In three months, Alanna Davis will pack up her home, load her life into a moving truck, and drive 150 miles southeast to Wilmington, where the housing costs are about three times cheaper than in the Triangle.

“It’s bittersweet,” Davis told the INDY. “My partner grew up in Chapel Hill—this has been home for him—but we just can’t afford to live here anymore. While moving to Wilmington is exciting, an adventure, it’s also pretty bitter to be priced out of a community we have deep roots in.”

Davis is one of the lucky ones. Her current job, as a community organizer for nonprofit Carolina Jews for Justice allows her to work remotely, so she’s able to live almost anywhere. She also has financial support from her family as she looks for a new home, a place she can buy and invest in long-term.

But many of her neighbors don’t have those advantages, Davis says. The people who live in Regent Place, a group of aging duplexes around a cul-de-sac on Old Fayetteville Road in Chapel Hill, are teachers, single moms, people with special needs, and working-class families.

“I’m thinking a lot about my neighbors who don’t have backup plans, [who don’t have] flexibility in their budgets,” Davis says.

Davis and her neighbors are being forced out of their homes because of an all-too-common phenomenon in today’s housing market: local property owners selling to big companies.

As the Triangle grows, property owners can make a quick buck from investors looking to capitalize on the demand for housing. It’s a tempting prospect, especially if they’re unable to maintain the property themselves. A million-dollar check can be a lot more appealing than constant visits to fix the roof.

And that’s exactly what’s happening in this case. Last fall, the owner of Regent Place, a local landlord with an LLC, sold the property and it is now managed by the global conglomerate Greystar. That new owner, California-based Folsom Gateway Associates L.P., is raising rents by nearly 20 percent.

“They initially wanted to take mine from $1,210 to $1,550,” says Heather Ray. “If we went month-to-month, our rent would be $1,900.”

After protest from residents, the new owner agreed to cap rent increases at $200. But that’s still out of Ray’s price range, she says. Ray and her partner struggle to make ends meet as it is.

Greystar, in a response to a request for comment from the INDY said in an email that the rent increases will pay for an “improvement program” to the property.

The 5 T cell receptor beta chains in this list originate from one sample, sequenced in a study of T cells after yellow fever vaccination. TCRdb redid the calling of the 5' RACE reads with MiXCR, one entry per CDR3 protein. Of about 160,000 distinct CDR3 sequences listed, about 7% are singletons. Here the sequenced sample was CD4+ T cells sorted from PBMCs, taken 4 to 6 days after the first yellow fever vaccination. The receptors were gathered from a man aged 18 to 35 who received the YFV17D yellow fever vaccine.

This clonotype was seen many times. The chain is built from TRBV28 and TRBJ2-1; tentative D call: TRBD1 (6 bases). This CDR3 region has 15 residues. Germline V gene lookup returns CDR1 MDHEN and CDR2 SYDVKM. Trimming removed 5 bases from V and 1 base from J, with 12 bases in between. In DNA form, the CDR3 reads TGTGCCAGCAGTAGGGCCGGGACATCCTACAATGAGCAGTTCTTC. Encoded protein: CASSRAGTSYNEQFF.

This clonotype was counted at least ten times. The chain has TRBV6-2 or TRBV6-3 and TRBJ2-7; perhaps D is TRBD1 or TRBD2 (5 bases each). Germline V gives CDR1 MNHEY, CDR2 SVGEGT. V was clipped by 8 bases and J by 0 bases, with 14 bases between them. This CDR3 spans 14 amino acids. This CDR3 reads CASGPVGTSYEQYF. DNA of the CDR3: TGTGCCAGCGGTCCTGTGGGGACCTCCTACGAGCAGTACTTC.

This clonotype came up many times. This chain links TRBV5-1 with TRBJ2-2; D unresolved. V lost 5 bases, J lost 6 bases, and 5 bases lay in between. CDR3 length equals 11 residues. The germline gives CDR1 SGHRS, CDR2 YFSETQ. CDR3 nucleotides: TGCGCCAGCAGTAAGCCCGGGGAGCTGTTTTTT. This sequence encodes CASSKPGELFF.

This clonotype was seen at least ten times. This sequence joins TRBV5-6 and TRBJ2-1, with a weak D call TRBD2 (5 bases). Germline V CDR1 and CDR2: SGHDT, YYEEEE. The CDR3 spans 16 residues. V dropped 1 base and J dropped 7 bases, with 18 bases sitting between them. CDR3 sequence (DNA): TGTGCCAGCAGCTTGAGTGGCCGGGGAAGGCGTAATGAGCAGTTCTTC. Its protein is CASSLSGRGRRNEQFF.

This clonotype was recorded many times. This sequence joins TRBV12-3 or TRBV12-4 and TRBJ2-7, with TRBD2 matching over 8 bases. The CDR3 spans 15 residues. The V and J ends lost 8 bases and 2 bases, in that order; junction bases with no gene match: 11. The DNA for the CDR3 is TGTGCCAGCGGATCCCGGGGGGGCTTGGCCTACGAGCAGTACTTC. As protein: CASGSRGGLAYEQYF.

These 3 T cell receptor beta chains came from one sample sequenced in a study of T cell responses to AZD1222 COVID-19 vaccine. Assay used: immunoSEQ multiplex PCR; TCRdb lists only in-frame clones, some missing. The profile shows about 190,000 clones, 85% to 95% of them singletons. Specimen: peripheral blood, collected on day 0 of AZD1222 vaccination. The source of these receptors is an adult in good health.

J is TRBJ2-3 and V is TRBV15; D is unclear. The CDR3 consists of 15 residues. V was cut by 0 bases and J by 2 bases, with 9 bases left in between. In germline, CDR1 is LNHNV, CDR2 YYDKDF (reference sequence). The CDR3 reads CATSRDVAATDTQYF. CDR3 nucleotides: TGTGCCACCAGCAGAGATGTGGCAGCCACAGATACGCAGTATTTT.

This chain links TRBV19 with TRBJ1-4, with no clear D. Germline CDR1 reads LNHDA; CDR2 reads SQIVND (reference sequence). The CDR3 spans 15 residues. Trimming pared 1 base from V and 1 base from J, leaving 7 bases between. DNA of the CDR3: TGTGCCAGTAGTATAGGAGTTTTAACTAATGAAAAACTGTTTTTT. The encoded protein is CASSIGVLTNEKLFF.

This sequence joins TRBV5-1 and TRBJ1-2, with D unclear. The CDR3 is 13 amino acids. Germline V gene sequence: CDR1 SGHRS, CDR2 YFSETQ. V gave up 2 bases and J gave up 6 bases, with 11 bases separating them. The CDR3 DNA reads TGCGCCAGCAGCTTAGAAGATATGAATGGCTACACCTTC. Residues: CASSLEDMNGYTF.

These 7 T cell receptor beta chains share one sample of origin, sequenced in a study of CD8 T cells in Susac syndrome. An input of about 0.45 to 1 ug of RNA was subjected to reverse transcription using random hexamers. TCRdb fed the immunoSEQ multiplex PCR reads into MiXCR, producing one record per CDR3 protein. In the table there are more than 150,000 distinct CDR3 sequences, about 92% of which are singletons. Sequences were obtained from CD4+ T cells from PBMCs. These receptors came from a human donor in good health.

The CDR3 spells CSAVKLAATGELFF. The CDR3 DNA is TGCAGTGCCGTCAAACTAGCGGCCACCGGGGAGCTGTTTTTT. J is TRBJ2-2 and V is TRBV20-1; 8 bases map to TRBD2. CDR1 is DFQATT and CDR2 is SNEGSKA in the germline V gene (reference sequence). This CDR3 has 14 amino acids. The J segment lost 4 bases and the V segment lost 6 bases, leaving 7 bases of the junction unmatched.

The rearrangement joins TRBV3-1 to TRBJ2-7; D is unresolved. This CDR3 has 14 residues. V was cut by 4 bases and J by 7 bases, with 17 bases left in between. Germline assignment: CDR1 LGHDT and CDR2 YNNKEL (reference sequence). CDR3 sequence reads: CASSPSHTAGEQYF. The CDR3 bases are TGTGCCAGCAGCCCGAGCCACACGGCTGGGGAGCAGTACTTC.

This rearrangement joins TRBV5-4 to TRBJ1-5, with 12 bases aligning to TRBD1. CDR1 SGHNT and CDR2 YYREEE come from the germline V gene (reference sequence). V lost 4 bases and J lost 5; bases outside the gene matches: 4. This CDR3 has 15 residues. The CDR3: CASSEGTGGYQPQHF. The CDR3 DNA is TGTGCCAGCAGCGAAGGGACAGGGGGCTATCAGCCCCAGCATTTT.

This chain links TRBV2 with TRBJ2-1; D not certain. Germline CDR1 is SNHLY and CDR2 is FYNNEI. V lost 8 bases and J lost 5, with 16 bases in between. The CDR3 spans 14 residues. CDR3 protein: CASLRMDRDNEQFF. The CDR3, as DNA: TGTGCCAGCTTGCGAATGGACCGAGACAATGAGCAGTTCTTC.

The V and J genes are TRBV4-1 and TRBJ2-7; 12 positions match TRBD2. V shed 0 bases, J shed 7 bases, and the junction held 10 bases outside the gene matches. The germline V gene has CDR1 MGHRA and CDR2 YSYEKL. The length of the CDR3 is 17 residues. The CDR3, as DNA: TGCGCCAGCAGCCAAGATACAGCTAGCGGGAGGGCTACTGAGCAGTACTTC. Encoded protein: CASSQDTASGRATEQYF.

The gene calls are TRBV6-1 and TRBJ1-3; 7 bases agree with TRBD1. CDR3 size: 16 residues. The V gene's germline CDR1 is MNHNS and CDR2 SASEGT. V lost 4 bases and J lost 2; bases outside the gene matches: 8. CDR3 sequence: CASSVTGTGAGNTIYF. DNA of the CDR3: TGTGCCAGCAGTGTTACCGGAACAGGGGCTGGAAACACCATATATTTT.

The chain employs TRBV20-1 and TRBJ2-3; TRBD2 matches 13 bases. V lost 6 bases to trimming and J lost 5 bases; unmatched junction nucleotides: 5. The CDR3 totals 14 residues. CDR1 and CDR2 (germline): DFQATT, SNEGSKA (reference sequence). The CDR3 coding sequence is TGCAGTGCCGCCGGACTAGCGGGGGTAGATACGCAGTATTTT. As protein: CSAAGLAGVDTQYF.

“We appreciate that the rapidly changing real estate market is a cause for concern to our Regent Place residents,” a spokesperson for Greystar wrote. “It is our desire to see the Regent Place community prosper as we improve our environment and facilities. … Paying higher prices is never welcome but it is a reality of our current times. We are committed to working with our residents to cushion the impact of these increases and provide as much notice as possible.”

But residents say, in the pandemic economy, providing notice isn’t enough.

“I’m an elderly undergrad student,” Ray says. “I work part-time and I get a housing stipend. But because of the pandemic, that has been several months behind. [And] there’s only so many hours I can work while I’m going to school.”

Davis has also had a tough time affording her rent, she says. Like Ray, she was hit hard by the coronavirus pandemic.

“I lost my job at the beginning of the pandemic, so I make about $20,000 less than I did when I moved into this place,” Davis says. “I’m hard-pressed to even afford the rent without that increase because of the impact the pandemic has had on me. I just can’t afford a $200 increase.”

Millennials today know that renting a home in the Triangle is a long, frustrating, and often expensive process. As of February, the average cost of a one-bedroom apartment was $1,342, putting it out of reach of anyone who makes less than $54,000 a year.

The best option for many is to split the cost of a two-bedroom apartment with a roommate, a partner, or both. Even then, market rent ($1,536 for a two-bedroom) can be unaffordable for people who make less than $30,000 a year.

Demand for housing means investors usually don’t have trouble finding people to rent expensive apartments. When the residents of Regent Place continued to protest rent hikes, they received a letter in return stating that “​​the [lease] renewal rates offered are below current market rent.”

That may be true, Davis says, but it doesn’t help her or her neighbors, who can’t afford market rent.

“Our wages aren’t impacted by the market value of real estate,” she says. “[Greystar] took a risk buying these places but didn’t at all consider the human element, the impact that was gonna be had on the humans that live [here].” 

Correction: This story has been corrected to reflect that Greystar manages Regent Place but is not the owner. The property owner is California-based Folsom Gateway Associates L.P.

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